I have recently spent time with coaches who run the version of the 3-3 that Charlie Strong ran at South Carolina in the early 2000′s. It has been an awesome experience to learn that style of defense from great coaches. I am going to share a little bit from their 3-3 stack blitz package, specifically two of their cover 1 blitzes. I learned this off-season, and I hope you can incorporate these pressures into your package because they are SIMPLE and SOUND!!
The off-season is a time where I love to get together with local coaches and talk about defense. I am blessed to live in the Atlanta area, so there are a lot of great coaches that are willing to share their knowledge with a young defensive coordinator.
3-4 defense man coverage was a scheme that really interested me as I met with several defensive coordinators in the McDonough / Atlanta area. I grew up playing against the 50 defense as an offensive lineman and my eyes like having a balanced, five man rush with man coverage behind it. We call this man coverage but in all reality it is cover 1, but instead of a post safety, we have a low – hole inside linebacker.
Using 3-4 defense with man coverage is VERY simple, but it has been proven effective over the years. Continue reading
In the era of the spread offense it has become essential to employ a defense that can maximize numbers in the box and still provide excellent pass coverage. Offenses are using the entire field and defenses must be able to defend from sideline to sideline and still have enough players in the box to stop the run. Our base defense was a 4-2-5 this past season, but we played a 3-4 cover two man look versus pure spread teams (Air Raid / Tony Franklin System).
In our classification we see mostly 21/22 personnel but when we play teams that are mainly 10/11 personnel we utilized our 3-4 cover 2 man defense. The following paragraphs will detail the reads, alignment and assignment of each position in our two man package.
Defending trips formations, even with many more spread formations, is still a tough task. Many teams will still check to one automatic blitz or one automatic coverage.
Well, that ends today! I want to show you 3 examples of how to defend trips from the exact same coverage shell.
For many of you, these are pretty safe adjustments too, meaning you’ve probably already got something like them in your playbook. You might not need my exact adjustment for defending trips formations, but maybe you can tweak your already existing concept.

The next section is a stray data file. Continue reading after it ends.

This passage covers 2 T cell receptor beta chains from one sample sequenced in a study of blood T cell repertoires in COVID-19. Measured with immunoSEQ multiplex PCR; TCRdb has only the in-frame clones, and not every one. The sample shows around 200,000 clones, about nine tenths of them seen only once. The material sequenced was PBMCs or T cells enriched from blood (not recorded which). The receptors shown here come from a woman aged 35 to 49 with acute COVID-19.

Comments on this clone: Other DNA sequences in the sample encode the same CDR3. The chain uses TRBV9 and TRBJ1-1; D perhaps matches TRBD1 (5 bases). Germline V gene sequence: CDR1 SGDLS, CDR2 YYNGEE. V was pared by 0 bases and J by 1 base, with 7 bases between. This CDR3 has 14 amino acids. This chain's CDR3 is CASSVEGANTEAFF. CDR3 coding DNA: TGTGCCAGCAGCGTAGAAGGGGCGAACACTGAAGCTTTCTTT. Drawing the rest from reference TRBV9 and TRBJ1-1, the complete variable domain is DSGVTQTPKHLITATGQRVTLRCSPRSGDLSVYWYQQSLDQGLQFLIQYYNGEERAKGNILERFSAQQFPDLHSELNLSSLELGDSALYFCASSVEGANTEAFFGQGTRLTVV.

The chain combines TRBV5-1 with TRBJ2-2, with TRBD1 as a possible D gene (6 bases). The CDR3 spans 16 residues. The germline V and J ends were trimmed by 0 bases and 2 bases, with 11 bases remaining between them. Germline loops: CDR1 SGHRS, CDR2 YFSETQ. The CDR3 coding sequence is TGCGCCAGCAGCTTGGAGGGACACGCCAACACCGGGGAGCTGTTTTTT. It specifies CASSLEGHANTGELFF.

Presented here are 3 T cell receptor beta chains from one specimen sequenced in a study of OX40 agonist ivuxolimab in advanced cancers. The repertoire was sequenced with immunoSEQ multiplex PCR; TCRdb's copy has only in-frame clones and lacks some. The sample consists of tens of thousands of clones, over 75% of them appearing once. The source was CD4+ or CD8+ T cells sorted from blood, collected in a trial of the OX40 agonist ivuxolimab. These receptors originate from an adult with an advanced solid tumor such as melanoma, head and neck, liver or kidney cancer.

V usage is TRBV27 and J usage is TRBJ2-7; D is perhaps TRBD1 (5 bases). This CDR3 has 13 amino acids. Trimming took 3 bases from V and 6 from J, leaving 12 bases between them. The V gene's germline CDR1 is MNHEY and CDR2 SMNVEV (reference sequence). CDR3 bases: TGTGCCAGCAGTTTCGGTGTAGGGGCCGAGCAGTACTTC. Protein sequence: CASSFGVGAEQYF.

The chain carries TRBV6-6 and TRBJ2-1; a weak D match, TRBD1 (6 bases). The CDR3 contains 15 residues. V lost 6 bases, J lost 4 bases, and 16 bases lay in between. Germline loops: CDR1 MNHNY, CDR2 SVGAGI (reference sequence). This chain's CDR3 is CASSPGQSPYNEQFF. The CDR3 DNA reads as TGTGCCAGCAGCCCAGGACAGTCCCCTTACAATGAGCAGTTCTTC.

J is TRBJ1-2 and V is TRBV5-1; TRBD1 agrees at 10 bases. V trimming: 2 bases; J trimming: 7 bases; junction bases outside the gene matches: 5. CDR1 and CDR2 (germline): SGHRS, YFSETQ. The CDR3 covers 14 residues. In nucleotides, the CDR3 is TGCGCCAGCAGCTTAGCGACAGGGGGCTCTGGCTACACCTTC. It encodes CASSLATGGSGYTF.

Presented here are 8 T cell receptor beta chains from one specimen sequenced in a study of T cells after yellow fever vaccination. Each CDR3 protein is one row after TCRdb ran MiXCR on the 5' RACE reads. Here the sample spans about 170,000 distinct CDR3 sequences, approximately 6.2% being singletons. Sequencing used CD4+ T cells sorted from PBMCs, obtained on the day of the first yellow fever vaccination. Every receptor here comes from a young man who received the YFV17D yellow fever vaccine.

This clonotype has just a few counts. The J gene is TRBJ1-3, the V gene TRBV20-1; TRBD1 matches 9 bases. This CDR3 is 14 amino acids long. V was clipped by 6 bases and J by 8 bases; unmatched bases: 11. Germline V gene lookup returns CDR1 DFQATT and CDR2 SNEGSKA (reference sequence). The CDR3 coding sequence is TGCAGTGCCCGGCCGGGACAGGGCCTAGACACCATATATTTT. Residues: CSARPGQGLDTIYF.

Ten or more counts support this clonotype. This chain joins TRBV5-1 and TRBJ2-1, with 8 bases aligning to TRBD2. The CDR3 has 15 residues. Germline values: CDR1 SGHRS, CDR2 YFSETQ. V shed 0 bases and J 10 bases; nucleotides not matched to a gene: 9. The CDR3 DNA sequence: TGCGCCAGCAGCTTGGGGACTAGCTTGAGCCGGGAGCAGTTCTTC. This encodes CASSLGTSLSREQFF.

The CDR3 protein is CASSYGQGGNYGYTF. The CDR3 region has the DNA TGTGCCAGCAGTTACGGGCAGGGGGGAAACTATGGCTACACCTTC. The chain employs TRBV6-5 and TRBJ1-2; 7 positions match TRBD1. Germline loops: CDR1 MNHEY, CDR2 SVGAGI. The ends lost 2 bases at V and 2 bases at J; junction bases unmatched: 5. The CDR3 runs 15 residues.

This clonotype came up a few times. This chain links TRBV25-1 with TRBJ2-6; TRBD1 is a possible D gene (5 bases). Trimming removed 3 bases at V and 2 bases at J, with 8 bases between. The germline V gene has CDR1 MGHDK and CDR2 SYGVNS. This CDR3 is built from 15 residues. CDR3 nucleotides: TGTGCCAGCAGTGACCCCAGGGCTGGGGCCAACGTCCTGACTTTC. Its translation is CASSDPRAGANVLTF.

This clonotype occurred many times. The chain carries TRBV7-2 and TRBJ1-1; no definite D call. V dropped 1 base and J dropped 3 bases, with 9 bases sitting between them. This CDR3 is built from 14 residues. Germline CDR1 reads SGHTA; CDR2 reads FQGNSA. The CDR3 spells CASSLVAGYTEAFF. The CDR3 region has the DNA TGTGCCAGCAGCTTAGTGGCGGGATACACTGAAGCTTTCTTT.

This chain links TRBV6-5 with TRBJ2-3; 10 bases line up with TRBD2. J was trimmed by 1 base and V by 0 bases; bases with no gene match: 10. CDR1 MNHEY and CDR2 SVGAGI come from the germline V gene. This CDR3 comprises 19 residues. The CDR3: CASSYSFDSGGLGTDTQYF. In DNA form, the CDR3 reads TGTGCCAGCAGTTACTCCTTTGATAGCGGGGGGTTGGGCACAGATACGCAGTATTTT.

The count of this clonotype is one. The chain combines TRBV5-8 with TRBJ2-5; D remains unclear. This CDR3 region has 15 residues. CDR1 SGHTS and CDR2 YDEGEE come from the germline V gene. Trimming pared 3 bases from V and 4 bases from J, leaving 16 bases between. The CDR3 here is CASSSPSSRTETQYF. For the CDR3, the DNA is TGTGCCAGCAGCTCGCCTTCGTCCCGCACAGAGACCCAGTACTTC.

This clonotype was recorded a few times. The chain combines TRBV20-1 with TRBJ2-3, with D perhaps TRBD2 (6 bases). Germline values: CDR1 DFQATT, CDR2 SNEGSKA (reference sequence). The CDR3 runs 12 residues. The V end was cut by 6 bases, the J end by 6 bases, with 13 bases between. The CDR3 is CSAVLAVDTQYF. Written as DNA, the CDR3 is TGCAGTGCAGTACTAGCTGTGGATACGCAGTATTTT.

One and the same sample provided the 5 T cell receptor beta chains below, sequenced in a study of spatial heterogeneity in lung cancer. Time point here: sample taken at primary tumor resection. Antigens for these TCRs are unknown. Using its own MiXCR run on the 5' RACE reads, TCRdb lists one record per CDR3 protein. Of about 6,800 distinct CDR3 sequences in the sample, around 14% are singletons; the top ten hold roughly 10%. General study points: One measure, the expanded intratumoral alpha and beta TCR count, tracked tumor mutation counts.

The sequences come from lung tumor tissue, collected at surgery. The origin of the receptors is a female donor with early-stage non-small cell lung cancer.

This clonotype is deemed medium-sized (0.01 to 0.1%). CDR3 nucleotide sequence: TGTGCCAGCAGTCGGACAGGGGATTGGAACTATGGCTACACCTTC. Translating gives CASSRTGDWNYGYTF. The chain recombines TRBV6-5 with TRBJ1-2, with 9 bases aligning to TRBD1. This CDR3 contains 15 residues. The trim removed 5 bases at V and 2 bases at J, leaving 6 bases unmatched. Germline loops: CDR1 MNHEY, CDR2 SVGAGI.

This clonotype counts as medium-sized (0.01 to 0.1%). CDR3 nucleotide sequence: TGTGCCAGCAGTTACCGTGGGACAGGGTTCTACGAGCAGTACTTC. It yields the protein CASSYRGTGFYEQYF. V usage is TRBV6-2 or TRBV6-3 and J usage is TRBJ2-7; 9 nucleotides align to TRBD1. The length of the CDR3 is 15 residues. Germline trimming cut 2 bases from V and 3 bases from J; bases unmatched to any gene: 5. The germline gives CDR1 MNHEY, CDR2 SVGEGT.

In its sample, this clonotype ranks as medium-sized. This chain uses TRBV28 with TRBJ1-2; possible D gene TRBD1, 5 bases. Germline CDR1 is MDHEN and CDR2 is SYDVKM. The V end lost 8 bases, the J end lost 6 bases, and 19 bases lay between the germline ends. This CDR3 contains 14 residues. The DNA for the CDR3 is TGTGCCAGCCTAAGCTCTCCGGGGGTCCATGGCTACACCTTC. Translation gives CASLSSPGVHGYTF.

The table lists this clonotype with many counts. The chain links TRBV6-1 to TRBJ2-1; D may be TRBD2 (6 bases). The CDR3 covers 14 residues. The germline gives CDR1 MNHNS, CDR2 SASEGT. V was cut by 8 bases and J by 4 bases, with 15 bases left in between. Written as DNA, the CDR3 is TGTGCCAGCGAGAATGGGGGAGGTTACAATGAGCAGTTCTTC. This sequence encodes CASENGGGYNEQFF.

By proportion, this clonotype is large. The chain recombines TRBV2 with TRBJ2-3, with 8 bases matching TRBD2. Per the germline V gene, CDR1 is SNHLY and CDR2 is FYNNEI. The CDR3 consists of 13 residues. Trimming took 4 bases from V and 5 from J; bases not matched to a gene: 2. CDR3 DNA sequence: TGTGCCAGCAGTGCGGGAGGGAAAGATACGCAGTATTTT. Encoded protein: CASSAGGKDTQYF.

We’ll present one slightly tweaked zone coverage adjustment, one man coverage adjustment, and finally a zone blitz. Again, all of these will come from the same shell. That way, you don’t need to teach new adjustments or give any tells to the offense. Continue reading
Intro: Last spring, I was approached by the head coach of the school I am currently at now to design and implement a new 4-3 Cover 2 defense. As I began researching the different ways to play 4-3 Cover 2, I realized that I needed to simplify what we were going to do with our players as they would be switching from Fritz Shurmur’s Eagle 5 defense to something totally different. So we began to look at a cover 1 4-3 blitz package.
We would be changing from boxing/contain to spilling as well as jamming and funneling. Knowing this, I knew that when we needed to get pressure, what we would be doing couldn’t be that difficult to implement and practice as we would be spending more time repping Cover 2 fundamentals. Continue reading
How to disguise your Coverage or Scheme when defending the trips formations
Another top football coaching blog post from 2011. The Trips formation annoys many defensive coordinators, and RUNCODHIT does a nice job of describing how to defend the trips formation in multiple ways. He describes four basic ways to defend the trips formation.
- “A Cover 3 concept
- An X-out concept like Special
- A Pattern-match coverage with a safety poaching #3 (solo)
- The Classic: Straight up Man or Man-Free”
RUNCODHIT does a nice job of describing what to call these coverages and informs readers of when to call them. This post also provides links to other in-depth articles on the subject. RUNCODHIT has some fantastic posts in general and you really should check it out!
By the way, ChiefPigskin.com has an interesting little forum. You should check it out.
Also, make sure to join the Strong Football facebook group! Visit Strong Football’s facebook page to like the group now!